• One of the reasons vinyl has come back so well is because listening to it is such a tactile experience, it engages nearly all of your senses. You look at the album cover and sleeve, you pull out the record and blow off the dust before putting it on the player. You hear the needle as it first touches the spinning album. This makes for a sensory experience, rather than just hearing a song.

Chapter 2 – The Revenge of Paper

  • All about paper notebooks and the rise of Moleskine.
  • Writing things down is a better memory tool than typing it due to how it engages more of your brain in the process.

Chapter 4 – The Revenge of Board Games

  • Board gaming struggled during the early 2000s as most games were copycats of others or were just reissues with pop culture branding. Think Star Wars Monopoly and Harry Potter Trivial Pursuit.
  • There is a huge renaissance in board gaming. Board game shops featuring game nights, knowledgeable staff and community focused events have helped tremendously.
  • Games like Ticket to Ride (our family favorite) and Settlers of Catan have led the way.
  • Board games on Kickstarter have been very successful

Chapter 6 – The Revenge of Retail

  • Customers are realizing that shopping in a store for certain items is a better overall experience. The ability to interact with expert staff leads to better choices being made. This is largely why my wife refuses to shop online for groceries and other household items. She enjoys the personal interactions with both store employees and other shoppers and she truly values the tactile experience of seeing, touching and sometimes even smelling the things she is buying.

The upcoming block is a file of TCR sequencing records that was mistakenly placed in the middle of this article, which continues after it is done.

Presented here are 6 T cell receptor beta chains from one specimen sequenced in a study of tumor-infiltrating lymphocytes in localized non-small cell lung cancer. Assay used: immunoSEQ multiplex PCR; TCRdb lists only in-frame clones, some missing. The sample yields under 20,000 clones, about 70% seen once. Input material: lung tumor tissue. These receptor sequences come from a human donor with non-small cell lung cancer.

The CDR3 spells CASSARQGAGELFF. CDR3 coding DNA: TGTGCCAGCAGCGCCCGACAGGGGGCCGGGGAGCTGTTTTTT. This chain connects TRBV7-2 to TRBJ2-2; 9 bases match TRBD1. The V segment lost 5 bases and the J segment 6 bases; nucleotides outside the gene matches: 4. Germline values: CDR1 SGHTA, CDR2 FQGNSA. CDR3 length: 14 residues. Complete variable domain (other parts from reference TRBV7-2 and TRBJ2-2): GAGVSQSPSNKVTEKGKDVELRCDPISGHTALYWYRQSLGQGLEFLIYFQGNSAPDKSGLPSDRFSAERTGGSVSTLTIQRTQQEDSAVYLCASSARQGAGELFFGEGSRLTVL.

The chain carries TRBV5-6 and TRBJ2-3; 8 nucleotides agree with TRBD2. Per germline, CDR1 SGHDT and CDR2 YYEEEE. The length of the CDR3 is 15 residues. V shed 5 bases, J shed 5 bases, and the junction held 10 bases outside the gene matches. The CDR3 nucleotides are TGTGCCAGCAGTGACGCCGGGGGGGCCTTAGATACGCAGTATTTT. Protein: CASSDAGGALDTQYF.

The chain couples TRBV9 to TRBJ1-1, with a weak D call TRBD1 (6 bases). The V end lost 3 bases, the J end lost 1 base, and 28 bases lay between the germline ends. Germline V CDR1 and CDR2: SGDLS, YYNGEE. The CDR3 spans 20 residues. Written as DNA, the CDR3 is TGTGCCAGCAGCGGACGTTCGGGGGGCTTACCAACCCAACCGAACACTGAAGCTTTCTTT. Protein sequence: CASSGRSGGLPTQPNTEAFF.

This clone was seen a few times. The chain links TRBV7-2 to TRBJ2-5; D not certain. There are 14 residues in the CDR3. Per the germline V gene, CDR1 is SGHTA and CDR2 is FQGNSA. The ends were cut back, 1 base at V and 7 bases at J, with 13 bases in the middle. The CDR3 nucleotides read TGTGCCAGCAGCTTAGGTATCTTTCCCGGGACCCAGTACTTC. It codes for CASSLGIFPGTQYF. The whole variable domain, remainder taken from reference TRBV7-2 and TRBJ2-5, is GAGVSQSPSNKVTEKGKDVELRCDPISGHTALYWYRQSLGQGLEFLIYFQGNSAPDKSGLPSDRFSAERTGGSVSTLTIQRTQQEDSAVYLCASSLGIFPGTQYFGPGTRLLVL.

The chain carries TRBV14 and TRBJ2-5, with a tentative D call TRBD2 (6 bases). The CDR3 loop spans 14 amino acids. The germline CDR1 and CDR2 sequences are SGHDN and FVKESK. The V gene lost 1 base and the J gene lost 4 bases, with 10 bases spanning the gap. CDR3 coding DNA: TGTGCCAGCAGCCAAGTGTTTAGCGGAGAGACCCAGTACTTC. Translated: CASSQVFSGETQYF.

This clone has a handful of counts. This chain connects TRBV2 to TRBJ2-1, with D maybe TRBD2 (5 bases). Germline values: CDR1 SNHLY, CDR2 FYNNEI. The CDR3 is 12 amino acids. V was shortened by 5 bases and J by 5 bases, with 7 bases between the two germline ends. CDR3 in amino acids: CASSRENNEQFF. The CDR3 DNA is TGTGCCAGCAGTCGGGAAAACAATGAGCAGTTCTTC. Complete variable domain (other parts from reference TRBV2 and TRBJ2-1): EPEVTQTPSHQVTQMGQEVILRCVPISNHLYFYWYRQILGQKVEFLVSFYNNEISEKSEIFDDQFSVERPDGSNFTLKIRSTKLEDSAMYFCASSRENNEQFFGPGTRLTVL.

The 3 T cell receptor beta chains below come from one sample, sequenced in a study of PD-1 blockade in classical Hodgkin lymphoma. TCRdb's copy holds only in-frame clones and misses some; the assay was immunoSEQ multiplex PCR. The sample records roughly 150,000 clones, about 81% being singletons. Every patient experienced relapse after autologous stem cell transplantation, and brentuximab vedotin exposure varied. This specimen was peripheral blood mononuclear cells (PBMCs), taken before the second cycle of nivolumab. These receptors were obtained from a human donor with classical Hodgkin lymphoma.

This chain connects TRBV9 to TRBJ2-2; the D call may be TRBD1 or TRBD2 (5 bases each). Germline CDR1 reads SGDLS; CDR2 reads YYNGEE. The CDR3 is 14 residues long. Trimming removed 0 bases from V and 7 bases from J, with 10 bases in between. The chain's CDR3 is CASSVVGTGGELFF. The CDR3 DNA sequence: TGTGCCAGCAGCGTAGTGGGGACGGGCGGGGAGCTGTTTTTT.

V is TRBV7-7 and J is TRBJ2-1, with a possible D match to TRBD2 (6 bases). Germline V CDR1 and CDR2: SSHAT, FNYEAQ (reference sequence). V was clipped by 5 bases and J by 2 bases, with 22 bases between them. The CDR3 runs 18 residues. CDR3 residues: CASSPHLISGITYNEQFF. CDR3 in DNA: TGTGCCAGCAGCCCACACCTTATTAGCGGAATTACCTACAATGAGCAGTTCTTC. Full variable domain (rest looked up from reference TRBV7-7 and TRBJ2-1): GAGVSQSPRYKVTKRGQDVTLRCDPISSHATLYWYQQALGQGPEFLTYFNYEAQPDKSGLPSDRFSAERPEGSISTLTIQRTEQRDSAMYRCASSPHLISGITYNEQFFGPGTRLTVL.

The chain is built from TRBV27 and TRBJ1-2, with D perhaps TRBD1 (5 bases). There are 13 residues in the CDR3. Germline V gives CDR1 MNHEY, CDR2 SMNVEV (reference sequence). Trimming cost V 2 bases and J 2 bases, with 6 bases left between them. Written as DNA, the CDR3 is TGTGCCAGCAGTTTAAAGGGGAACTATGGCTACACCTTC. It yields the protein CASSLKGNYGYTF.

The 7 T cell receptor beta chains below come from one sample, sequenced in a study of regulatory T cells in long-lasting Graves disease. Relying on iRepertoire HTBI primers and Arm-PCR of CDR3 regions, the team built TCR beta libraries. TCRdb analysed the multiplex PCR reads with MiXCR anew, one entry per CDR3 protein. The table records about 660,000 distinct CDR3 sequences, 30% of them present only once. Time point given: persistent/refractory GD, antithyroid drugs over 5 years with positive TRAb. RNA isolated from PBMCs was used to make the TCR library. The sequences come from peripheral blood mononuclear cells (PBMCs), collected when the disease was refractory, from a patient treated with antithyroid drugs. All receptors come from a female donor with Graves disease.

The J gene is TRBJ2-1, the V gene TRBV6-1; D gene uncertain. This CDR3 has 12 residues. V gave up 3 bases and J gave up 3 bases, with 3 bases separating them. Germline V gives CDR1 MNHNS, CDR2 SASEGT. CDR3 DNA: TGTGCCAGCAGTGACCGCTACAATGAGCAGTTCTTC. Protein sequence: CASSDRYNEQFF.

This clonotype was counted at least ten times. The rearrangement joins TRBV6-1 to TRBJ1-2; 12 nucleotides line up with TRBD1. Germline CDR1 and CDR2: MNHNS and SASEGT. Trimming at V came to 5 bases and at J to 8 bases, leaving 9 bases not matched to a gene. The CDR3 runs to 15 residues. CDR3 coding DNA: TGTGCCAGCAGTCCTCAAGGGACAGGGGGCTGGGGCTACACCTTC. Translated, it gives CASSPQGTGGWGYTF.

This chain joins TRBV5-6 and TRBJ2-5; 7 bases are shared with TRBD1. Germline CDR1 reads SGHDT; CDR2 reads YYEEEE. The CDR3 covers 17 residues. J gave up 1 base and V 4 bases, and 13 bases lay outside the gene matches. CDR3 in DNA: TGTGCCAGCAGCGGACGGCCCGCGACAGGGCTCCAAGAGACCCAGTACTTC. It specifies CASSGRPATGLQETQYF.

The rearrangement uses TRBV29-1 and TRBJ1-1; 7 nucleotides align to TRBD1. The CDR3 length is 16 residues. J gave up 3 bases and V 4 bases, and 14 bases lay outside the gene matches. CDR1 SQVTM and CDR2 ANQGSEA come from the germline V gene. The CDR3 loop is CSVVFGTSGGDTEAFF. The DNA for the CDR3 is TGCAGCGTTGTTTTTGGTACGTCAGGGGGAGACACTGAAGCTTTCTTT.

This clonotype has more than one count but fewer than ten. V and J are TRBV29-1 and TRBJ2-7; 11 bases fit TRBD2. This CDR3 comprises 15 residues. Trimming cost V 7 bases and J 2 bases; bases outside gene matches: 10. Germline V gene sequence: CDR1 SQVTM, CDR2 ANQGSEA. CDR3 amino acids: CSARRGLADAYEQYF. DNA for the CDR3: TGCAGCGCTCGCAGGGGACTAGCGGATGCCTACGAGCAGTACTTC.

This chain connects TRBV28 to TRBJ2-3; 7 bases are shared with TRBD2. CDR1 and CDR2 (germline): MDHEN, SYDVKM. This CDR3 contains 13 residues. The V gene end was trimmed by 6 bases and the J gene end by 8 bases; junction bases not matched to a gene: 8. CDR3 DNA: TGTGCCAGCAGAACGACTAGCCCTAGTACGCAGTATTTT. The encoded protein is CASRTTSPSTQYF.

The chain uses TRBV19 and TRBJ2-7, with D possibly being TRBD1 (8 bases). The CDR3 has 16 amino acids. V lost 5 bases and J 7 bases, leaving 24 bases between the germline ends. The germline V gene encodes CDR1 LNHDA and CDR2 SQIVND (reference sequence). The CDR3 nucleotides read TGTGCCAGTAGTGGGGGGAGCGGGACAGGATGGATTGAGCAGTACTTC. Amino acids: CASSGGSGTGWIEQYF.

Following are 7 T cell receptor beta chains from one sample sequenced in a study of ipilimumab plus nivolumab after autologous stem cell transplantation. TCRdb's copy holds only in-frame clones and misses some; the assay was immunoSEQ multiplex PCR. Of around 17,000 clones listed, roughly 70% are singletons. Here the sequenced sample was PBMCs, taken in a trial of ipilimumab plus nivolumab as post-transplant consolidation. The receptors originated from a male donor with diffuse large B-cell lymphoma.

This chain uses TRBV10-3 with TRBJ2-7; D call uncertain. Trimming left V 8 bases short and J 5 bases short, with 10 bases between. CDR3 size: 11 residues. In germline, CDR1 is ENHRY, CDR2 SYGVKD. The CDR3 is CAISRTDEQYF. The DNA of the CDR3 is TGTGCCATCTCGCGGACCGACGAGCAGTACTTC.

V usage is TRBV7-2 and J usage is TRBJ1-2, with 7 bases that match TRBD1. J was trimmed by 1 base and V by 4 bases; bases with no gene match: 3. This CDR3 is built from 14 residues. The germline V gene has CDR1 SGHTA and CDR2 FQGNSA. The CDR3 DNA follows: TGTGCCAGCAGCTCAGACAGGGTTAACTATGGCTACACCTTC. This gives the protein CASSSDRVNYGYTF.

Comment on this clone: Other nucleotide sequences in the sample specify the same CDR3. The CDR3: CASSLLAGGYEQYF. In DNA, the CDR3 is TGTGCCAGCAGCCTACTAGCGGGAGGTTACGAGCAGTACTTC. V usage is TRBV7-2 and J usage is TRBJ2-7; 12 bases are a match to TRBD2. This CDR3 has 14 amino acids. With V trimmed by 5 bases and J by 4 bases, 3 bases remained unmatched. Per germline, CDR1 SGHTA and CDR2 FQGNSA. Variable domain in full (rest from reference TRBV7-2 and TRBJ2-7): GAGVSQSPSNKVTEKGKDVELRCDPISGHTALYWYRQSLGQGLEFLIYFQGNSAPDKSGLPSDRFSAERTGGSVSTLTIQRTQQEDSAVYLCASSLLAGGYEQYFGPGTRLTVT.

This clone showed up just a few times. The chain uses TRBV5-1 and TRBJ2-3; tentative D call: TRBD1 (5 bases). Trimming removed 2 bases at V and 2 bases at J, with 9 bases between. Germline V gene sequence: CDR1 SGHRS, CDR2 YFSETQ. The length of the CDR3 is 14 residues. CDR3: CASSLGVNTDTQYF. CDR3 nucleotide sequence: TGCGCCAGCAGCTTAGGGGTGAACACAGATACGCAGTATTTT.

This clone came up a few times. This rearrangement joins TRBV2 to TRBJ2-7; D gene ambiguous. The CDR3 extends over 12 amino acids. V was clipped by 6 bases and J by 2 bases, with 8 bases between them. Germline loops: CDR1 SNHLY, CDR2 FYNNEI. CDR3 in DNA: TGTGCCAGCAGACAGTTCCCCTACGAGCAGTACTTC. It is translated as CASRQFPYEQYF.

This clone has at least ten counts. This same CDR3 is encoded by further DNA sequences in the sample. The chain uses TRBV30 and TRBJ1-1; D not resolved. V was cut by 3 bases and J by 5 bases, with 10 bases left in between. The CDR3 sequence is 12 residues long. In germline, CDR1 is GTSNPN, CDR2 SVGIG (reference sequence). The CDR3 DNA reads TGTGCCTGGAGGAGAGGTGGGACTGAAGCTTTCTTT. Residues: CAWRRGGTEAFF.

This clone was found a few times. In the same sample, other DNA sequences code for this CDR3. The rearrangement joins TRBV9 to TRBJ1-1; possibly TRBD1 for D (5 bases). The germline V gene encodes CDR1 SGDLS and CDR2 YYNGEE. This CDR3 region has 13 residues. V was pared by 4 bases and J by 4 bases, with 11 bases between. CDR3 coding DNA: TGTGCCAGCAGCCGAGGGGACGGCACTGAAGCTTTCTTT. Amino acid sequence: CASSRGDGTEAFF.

• We are not paralyzed by infinite choices as we have what is in front of us to choose from. More likely to buy something on a whim and possibly discover your new favorite thing.
  • Online retailers still losing money, despite all the innovation and supposedly low overhead.
  • The Internet will never have a ‘nice’ location.

Chapter 8 – The Revenge of School

  • Digital technologies in the classroom were supposed to improve education but it has not.
  • Adding iPads and laptops has actually introduced more distractions, hurting children’s ability to process and retain knowledge.
  • Taking notes by keyboard is far less effective for retention than handwritten notes.
  • Schools are now circling back to more tactile, analog tools for educating like Legos and hand-on learning experiences.

Chapter 9 – The Revenge of Analog in Digital

  • Adobe, the software giant behind Photoshop, offers mediatation time for employees
  • Facebook now has an internal Analog Research Division, creating print materials, posters, etc.
  • Jeff Bezos, founder and CEO of Amazon, requires meeting attendees to read the material being covered silently before discussion begins. No PowerPoint presentations allowed either.

There was much, much more in the book than what I have detailed here, but these were my thoughts while reading. I encourage you to check it out for yourself. I think it will give you a better appreciation of the analog things around you and the businesses behind them.